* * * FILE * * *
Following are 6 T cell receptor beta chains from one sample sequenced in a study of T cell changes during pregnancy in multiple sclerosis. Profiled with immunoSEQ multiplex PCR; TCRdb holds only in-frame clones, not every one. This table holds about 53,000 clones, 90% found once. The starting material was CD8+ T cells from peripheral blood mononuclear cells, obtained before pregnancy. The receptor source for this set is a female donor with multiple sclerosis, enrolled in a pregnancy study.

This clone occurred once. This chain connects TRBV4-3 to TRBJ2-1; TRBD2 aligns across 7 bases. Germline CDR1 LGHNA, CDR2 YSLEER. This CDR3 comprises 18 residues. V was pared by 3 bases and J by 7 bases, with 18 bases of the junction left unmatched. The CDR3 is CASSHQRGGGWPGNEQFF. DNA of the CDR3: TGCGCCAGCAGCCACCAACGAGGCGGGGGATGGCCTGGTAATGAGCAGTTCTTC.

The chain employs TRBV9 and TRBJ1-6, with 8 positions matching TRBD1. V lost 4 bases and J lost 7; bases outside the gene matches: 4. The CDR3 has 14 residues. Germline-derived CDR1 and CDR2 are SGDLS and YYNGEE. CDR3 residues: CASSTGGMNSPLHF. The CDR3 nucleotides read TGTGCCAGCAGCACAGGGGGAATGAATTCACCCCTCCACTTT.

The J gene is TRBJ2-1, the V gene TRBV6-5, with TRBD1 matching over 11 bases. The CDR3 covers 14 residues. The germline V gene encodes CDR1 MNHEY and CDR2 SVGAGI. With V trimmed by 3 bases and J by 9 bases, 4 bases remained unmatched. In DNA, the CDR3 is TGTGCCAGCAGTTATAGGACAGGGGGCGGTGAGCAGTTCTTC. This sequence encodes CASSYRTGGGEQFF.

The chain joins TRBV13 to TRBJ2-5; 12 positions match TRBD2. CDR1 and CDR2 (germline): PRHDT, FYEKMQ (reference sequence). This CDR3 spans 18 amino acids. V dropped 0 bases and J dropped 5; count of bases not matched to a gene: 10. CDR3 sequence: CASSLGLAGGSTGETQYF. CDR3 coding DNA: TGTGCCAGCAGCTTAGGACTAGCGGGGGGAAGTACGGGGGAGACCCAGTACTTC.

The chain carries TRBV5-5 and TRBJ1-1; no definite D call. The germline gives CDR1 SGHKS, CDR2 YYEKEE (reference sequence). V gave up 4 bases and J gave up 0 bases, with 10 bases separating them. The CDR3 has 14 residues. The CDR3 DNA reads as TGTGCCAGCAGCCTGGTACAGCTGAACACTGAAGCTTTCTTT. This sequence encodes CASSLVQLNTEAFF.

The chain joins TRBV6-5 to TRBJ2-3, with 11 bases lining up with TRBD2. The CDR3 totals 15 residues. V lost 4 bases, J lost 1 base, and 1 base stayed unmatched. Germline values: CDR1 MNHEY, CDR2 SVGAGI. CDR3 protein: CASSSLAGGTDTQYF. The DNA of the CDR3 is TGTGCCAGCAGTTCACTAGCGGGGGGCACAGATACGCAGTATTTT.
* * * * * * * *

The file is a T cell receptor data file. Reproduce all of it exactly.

Following are 6 T cell receptor beta chains from one sample sequenced in a study of T cell changes during pregnancy in multiple sclerosis. Profiled with immunoSEQ multiplex PCR; TCRdb holds only in-frame clones, not every one. This table holds about 53,000 clones, 90% found once. The starting material was CD8+ T cells from peripheral blood mononuclear cells, obtained before pregnancy. The receptor source for this set is a female donor with multiple sclerosis, enrolled in a pregnancy study.

This clone occurred once. This chain connects TRBV4-3 to TRBJ2-1; TRBD2 aligns across 7 bases. Germline CDR1 LGHNA, CDR2 YSLEER. This CDR3 comprises 18 residues. V was pared by 3 bases and J by 7 bases, with 18 bases of the junction left unmatched. The CDR3 is CASSHQRGGGWPGNEQFF. DNA of the CDR3: TGCGCCAGCAGCCACCAACGAGGCGGGGGATGGCCTGGTAATGAGCAGTTCTTC.

The chain employs TRBV9 and TRBJ1-6, with 8 positions matching TRBD1. V lost 4 bases and J lost 7; bases outside the gene matches: 4. The CDR3 has 14 residues. Germline-derived CDR1 and CDR2 are SGDLS and YYNGEE. CDR3 residues: CASSTGGMNSPLHF. The CDR3 nucleotides read TGTGCCAGCAGCACAGGGGGAATGAATTCACCCCTCCACTTT.

The J gene is TRBJ2-1, the V gene TRBV6-5, with TRBD1 matching over 11 bases. The CDR3 covers 14 residues. The germline V gene encodes CDR1 MNHEY and CDR2 SVGAGI. With V trimmed by 3 bases and J by 9 bases, 4 bases remained unmatched. In DNA, the CDR3 is TGTGCCAGCAGTTATAGGACAGGGGGCGGTGAGCAGTTCTTC. This sequence encodes CASSYRTGGGEQFF.

The chain joins TRBV13 to TRBJ2-5; 12 positions match TRBD2. CDR1 and CDR2 (germline): PRHDT, FYEKMQ (reference sequence). This CDR3 spans 18 amino acids. V dropped 0 bases and J dropped 5; count of bases not matched to a gene: 10. CDR3 sequence: CASSLGLAGGSTGETQYF. CDR3 coding DNA: TGTGCCAGCAGCTTAGGACTAGCGGGGGGAAGTACGGGGGAGACCCAGTACTTC.

The chain carries TRBV5-5 and TRBJ1-1; no definite D call. The germline gives CDR1 SGHKS, CDR2 YYEKEE (reference sequence). V gave up 4 bases and J gave up 0 bases, with 10 bases separating them. The CDR3 has 14 residues. The CDR3 DNA reads as TGTGCCAGCAGCCTGGTACAGCTGAACACTGAAGCTTTCTTT. This sequence encodes CASSLVQLNTEAFF.

The chain joins TRBV6-5 to TRBJ2-3, with 11 bases lining up with TRBD2. The CDR3 totals 15 residues. V lost 4 bases, J lost 1 base, and 1 base stayed unmatched. Germline values: CDR1 MNHEY, CDR2 SVGAGI. CDR3 protein: CASSSLAGGTDTQYF. The DNA of the CDR3 is TGTGCCAGCAGTTCACTAGCGGGGGGCACAGATACGCAGTATTTT.